DALTON, Ga. — Literal dark clouds overhead and the figurative dark clouds of the new coronavirus (COVID-19) pandemic couldn't dampen the enthusiasm of City Park School's staff, families and fifth-graders during a drive-thru graduation celebration on Friday.
"The biggest driver for this was simply that we wanted to see our kids one more time," said Kim Rhyne, City Park's principal. Due to the pandemic, students had been forced into distance learning since mid-March, so this was the first time students and staff were together in months, and — for fifth-graders graduating to Dalton Middle School next year — the final time, as well.
"We're the biggest elementary school in the (system), and we have about 120 fifth-graders, (so) we're losing a lot of wonderful students," Rhyne said. All of City Park's fifth-grade teachers, as well as support staff and administrators, attended Friday to greet those students one last time, and "I know everyone appreciated the chance to say goodbye."
The drive-thru graduation "was cool, because I got to see my teachers again," said Francisco Ortiz, a graduating fifth-grader. He knows he'll miss his teachers, especially Edgar Nava, "who always helped me with my math."
Ortiz is looking forward to at least one piece of middle school, said the trumpet player. "I'm excited to try out for the band."
Andrea Najera is relieved the middle school has lockers, so she'll no longer have to "carry around so much stuff in my backpack," she said with a laugh. She's also "excited for more clubs and to meet new people."
Multiple students received commendations during the drive-thru, including the principal's awards, which went to Andrea Hernandez and Dylan Trejo.
Each year, City Park's principal selects one boy and one girl for that laurel, and "I look for students who are respectful of everyone, well behaved, and represent what City Park means to everybody," Rhyne said. Since Rhyne took over as City Park's principal two years ago, Hernandez has consistently proved to be perhaps the school's most-welcoming student — including to Rhyne, when she joined City Park from Blue Ridge School — and "she wants to succeed, and she does her best in every class."
Trejo "is always doing things for other people and the first to reach out to new students," Rhyne said. "He's a good, hard worker who wants to do his best in school."
Rhyne also created a new award, which honors the student who best exemplifies Dalton Public Schools' mission of providing "world-class learning that prepares students for success in college, career, and civic life." Najera received that designation.
Among her accomplishments, Najera was the school system's fifth-grade winner of the Young Georgia Author contest this year, Rhyne said. "She's an amazing young lady."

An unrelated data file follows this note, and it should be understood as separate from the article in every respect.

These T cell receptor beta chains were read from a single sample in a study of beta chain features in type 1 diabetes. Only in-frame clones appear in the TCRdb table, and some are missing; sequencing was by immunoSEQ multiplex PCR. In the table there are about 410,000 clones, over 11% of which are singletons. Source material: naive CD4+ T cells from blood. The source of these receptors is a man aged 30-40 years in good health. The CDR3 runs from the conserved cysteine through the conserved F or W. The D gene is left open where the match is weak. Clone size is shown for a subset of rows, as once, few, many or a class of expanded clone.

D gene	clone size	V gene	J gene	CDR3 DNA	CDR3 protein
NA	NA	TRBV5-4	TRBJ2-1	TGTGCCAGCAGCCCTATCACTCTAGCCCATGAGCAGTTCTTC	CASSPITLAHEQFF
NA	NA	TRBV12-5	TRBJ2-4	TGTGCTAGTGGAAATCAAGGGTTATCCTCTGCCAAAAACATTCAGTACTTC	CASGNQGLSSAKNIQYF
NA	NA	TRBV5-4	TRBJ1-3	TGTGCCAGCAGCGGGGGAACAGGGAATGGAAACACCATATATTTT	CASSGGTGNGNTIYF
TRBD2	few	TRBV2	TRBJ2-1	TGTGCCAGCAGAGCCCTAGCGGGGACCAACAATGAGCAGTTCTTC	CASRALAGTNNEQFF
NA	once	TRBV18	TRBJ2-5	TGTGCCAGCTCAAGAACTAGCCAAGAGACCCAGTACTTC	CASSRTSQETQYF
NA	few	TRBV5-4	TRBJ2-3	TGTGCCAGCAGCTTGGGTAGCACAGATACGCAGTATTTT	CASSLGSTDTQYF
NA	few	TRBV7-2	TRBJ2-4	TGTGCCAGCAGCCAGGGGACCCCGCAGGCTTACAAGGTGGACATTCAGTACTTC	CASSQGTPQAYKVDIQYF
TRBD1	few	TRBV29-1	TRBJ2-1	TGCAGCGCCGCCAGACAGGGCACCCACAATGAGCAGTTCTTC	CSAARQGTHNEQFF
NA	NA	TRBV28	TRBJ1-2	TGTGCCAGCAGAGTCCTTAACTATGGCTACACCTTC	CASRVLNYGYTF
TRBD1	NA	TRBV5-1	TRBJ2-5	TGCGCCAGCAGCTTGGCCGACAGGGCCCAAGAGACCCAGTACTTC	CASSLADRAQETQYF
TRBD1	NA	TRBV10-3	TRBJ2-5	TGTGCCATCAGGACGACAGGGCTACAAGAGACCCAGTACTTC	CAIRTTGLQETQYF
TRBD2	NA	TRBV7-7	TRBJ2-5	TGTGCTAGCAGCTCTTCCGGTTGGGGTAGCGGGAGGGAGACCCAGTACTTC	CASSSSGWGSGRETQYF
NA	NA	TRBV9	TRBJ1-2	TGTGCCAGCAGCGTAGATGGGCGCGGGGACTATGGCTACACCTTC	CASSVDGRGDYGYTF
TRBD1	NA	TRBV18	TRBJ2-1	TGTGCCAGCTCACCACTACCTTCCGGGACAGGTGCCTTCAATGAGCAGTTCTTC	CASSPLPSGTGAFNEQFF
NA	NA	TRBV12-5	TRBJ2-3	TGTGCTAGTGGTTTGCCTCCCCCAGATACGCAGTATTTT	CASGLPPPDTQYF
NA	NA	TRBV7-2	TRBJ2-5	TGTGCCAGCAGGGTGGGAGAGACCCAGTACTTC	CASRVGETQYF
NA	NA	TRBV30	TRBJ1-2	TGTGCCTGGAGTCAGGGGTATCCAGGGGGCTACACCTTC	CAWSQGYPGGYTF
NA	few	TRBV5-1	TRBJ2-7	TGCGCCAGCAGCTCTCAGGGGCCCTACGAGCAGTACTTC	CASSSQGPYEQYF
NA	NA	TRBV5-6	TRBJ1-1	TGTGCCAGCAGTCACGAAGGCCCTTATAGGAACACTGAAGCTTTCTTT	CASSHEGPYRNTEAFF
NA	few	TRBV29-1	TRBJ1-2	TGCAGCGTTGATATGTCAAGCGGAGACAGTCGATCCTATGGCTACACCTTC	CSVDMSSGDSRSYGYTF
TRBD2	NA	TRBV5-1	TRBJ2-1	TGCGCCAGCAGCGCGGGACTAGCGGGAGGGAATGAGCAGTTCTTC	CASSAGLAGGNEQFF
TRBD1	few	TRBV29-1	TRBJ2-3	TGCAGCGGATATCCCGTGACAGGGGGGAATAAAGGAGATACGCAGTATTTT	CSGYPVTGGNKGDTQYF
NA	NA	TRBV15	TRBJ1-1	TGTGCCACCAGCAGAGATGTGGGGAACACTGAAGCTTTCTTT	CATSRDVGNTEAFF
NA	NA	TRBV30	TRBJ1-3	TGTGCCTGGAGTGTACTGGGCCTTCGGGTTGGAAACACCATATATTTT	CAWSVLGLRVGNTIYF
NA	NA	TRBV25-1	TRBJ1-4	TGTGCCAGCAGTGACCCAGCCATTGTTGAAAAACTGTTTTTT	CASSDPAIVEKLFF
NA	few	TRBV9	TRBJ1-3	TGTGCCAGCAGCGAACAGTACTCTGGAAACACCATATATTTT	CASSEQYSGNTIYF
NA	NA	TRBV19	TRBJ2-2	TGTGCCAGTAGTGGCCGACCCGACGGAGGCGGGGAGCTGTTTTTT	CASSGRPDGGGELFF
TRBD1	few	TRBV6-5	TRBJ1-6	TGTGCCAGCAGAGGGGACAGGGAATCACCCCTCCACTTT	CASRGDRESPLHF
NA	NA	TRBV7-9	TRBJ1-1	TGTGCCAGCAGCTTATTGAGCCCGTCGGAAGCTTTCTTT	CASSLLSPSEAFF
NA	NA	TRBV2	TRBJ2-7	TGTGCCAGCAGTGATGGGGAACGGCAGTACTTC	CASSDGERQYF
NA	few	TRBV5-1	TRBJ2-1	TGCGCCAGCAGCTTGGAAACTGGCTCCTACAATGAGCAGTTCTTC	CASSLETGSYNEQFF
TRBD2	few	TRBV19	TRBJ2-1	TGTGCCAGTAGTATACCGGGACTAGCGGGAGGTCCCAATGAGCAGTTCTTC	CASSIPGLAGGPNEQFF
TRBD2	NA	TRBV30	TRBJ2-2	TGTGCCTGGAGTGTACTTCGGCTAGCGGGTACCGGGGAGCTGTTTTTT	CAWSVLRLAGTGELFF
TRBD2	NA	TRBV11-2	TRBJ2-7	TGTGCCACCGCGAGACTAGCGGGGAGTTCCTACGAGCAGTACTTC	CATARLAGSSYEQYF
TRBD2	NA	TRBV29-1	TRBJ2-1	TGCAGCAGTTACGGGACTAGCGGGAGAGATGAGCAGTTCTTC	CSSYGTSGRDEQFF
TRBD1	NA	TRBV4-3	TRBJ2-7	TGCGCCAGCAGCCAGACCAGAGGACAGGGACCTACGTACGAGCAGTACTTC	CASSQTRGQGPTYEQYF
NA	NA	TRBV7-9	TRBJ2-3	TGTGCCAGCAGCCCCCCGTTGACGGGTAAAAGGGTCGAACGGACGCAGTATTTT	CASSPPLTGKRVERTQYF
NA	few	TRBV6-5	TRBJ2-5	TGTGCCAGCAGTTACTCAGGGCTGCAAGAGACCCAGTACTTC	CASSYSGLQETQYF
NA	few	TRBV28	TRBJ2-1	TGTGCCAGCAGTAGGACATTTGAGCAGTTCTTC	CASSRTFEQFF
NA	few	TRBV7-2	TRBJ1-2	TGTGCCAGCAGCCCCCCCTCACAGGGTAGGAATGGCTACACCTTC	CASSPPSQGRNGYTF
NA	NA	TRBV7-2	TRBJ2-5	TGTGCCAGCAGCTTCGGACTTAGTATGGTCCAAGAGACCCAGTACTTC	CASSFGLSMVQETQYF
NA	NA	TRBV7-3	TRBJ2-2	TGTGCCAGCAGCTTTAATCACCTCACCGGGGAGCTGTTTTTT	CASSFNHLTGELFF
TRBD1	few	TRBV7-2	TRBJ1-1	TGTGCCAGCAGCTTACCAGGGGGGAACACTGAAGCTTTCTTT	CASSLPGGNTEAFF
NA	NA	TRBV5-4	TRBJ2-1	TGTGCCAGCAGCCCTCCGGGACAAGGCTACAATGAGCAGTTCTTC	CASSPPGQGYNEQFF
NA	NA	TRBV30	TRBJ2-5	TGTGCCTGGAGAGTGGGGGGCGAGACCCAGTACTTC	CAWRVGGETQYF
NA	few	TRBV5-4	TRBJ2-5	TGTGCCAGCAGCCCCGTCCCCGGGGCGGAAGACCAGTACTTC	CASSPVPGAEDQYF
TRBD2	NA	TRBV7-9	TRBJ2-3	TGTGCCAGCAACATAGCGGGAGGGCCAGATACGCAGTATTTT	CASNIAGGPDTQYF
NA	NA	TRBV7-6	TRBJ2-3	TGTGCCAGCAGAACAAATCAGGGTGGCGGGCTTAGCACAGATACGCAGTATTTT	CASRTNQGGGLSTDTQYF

Najera was particularly proud of that triumph, as "I love to write and always have," she said. For that competition, she wrote a fictional piece about food, including a chocolate cake, fed up with being consumed by humans and deciding to turn the tables.
Eventually, "they realize their purpose is to be eaten, they shrink back to normal, and have peace," she said with a smile. "I just always thought, 'What if food was alive?'"
For other aspiring writers, Najera advised: "Work hard, and have fun."
"Don't worry too much," either, she said. "Just try your best."
While Najera lamented missing a traditional fifth-grade graduation "in the auditorium with everyone there," as well as a final walk around the school, she acknowledged "this is the best we can do" under these circumstances, and "it's pretty fun."
City Park's teachers are a main reason she so thoroughly enjoyed her time at the school.
"They're really nice, and it's fun, not an ordinary school," she said. "We do a lot of projects, and it's like a family (because) of the bonds we have."
The end of the year is "one of those bittersweet days," Rhyne said. "We've seen lots of tears from teachers and students, and a lot of smiles, as well."
Some of those tears came from graduating fifth-grader Iurhixe Martinez, who attributed her heightened emotions to this being her final time at the school.
"I've been here since pre-kindergarten, and I'm not going to come back," she said. Like many students, Martinez feared bullying at certain points of her elementary school career, but that never happened, as "I had great friends and teachers."
Perhaps her favorite teacher was Dakota Vann, who was very popular during the drive-thru graduation, with several students insisting he pose for photos with them, sign their "Class of 2020" shirts, and even share a hug.
"If I had (a tough time), he would understand," Martinez said.
Creating those lasting relationships with students "means everything to me," Vann said. "That's why we're here, to make an impact on their lives."
Vann concentrates on making his math classes "fun, by getting them up and moving, doing hands-on (work), and having lots of games, because if they're having fun, they'll learn more," he said. "They won't learn from a teacher they don't like."
And he appreciated seeing his students one last time as much as they were grateful to see him.
"I hate the way the year ended, and we wanted to get back here to say goodbye," he said. "We got closure, and we got to see them one more time before summer."